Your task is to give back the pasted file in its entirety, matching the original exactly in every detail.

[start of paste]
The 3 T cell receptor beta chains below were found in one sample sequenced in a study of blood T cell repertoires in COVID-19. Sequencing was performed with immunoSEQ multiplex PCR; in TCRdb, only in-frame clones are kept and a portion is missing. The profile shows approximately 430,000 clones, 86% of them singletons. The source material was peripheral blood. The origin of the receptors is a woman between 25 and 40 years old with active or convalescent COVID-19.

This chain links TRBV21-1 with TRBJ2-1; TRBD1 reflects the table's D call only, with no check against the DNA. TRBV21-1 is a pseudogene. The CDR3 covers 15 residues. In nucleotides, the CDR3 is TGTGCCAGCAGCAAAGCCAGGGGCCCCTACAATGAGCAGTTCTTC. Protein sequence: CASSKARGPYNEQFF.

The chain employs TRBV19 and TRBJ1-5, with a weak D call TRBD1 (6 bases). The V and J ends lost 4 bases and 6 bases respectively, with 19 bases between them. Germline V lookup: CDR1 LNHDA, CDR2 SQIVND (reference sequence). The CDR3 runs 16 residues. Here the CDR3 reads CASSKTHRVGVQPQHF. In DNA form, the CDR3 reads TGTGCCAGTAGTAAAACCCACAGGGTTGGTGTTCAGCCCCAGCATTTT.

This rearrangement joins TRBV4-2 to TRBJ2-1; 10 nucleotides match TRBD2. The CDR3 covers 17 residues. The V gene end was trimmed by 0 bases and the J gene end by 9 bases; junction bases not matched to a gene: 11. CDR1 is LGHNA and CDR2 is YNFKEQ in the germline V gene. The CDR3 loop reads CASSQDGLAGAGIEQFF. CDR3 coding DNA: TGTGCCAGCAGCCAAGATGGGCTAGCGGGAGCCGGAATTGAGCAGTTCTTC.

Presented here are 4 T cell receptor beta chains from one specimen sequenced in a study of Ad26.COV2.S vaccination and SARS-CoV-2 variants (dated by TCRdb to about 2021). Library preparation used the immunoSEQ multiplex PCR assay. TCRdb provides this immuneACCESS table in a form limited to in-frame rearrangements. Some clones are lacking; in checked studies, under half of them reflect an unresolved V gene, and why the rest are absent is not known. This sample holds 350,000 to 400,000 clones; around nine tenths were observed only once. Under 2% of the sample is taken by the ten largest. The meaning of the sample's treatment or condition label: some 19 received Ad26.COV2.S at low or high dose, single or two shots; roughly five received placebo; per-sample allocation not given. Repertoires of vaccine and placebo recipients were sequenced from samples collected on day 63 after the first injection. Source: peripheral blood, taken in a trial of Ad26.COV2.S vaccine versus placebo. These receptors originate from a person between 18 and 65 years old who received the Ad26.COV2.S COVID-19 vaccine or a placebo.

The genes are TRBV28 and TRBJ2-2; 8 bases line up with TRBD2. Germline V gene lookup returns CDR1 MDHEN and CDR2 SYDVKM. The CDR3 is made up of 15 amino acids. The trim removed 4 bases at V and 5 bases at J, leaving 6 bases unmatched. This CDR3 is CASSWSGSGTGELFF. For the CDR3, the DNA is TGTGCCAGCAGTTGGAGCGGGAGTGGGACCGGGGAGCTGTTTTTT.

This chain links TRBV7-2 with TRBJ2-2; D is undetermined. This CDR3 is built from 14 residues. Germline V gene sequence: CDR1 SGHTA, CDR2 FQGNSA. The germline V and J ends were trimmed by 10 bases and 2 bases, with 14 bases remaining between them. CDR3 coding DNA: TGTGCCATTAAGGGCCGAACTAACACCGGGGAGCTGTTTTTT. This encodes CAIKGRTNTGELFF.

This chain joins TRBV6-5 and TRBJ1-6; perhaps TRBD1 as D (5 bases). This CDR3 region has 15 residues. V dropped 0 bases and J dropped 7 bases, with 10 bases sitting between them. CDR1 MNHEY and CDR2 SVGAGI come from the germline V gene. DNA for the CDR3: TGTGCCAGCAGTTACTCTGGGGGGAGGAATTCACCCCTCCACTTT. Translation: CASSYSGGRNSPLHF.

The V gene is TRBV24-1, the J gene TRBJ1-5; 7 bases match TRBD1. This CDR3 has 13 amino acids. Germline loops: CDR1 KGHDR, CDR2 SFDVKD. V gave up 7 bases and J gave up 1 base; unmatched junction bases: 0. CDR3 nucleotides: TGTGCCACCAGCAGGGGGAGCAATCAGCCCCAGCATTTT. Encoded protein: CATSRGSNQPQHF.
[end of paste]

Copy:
The 3 T cell receptor beta chains below were found in one sample sequenced in a study of blood T cell repertoires in COVID-19. Sequencing was performed with immunoSEQ multiplex PCR; in TCRdb, only in-frame clones are kept and a portion is missing. The profile shows approximately 430,000 clones, 86% of them singletons. The source material was peripheral blood. The origin of the receptors is a woman between 25 and 40 years old with active or convalescent COVID-19.

This chain links TRBV21-1 with TRBJ2-1; TRBD1 reflects the table's D call only, with no check against the DNA. TRBV21-1 is a pseudogene. The CDR3 covers 15 residues. In nucleotides, the CDR3 is TGTGCCAGCAGCAAAGCCAGGGGCCCCTACAATGAGCAGTTCTTC. Protein sequence: CASSKARGPYNEQFF.

The chain employs TRBV19 and TRBJ1-5, with a weak D call TRBD1 (6 bases). The V and J ends lost 4 bases and 6 bases respectively, with 19 bases between them. Germline V lookup: CDR1 LNHDA, CDR2 SQIVND (reference sequence). The CDR3 runs 16 residues. Here the CDR3 reads CASSKTHRVGVQPQHF. In DNA form, the CDR3 reads TGTGCCAGTAGTAAAACCCACAGGGTTGGTGTTCAGCCCCAGCATTTT.

This rearrangement joins TRBV4-2 to TRBJ2-1; 10 nucleotides match TRBD2. The CDR3 covers 17 residues. The V gene end was trimmed by 0 bases and the J gene end by 9 bases; junction bases not matched to a gene: 11. CDR1 is LGHNA and CDR2 is YNFKEQ in the germline V gene. The CDR3 loop reads CASSQDGLAGAGIEQFF. CDR3 coding DNA: TGTGCCAGCAGCCAAGATGGGCTAGCGGGAGCCGGAATTGAGCAGTTCTTC.

Presented here are 4 T cell receptor beta chains from one specimen sequenced in a study of Ad26.COV2.S vaccination and SARS-CoV-2 variants (dated by TCRdb to about 2021). Library preparation used the immunoSEQ multiplex PCR assay. TCRdb provides this immuneACCESS table in a form limited to in-frame rearrangements. Some clones are lacking; in checked studies, under half of them reflect an unresolved V gene, and why the rest are absent is not known. This sample holds 350,000 to 400,000 clones; around nine tenths were observed only once. Under 2% of the sample is taken by the ten largest. The meaning of the sample's treatment or condition label: some 19 received Ad26.COV2.S at low or high dose, single or two shots; roughly five received placebo; per-sample allocation not given. Repertoires of vaccine and placebo recipients were sequenced from samples collected on day 63 after the first injection. Source: peripheral blood, taken in a trial of Ad26.COV2.S vaccine versus placebo. These receptors originate from a person between 18 and 65 years old who received the Ad26.COV2.S COVID-19 vaccine or a placebo.

The genes are TRBV28 and TRBJ2-2; 8 bases line up with TRBD2. Germline V gene lookup returns CDR1 MDHEN and CDR2 SYDVKM. The CDR3 is made up of 15 amino acids. The trim removed 4 bases at V and 5 bases at J, leaving 6 bases unmatched. This CDR3 is CASSWSGSGTGELFF. For the CDR3, the DNA is TGTGCCAGCAGTTGGAGCGGGAGTGGGACCGGGGAGCTGTTTTTT.

This chain links TRBV7-2 with TRBJ2-2; D is undetermined. This CDR3 is built from 14 residues. Germline V gene sequence: CDR1 SGHTA, CDR2 FQGNSA. The germline V and J ends were trimmed by 10 bases and 2 bases, with 14 bases remaining between them. CDR3 coding DNA: TGTGCCATTAAGGGCCGAACTAACACCGGGGAGCTGTTTTTT. This encodes CAIKGRTNTGELFF.

This chain joins TRBV6-5 and TRBJ1-6; perhaps TRBD1 as D (5 bases). This CDR3 region has 15 residues. V dropped 0 bases and J dropped 7 bases, with 10 bases sitting between them. CDR1 MNHEY and CDR2 SVGAGI come from the germline V gene. DNA for the CDR3: TGTGCCAGCAGTTACTCTGGGGGGAGGAATTCACCCCTCCACTTT. Translation: CASSYSGGRNSPLHF.

The V gene is TRBV24-1, the J gene TRBJ1-5; 7 bases match TRBD1. This CDR3 has 13 amino acids. Germline loops: CDR1 KGHDR, CDR2 SFDVKD. V gave up 7 bases and J gave up 1 base; unmatched junction bases: 0. CDR3 nucleotides: TGTGCCACCAGCAGGGGGAGCAATCAGCCCCAGCATTTT. Encoded protein: CATSRGSNQPQHF.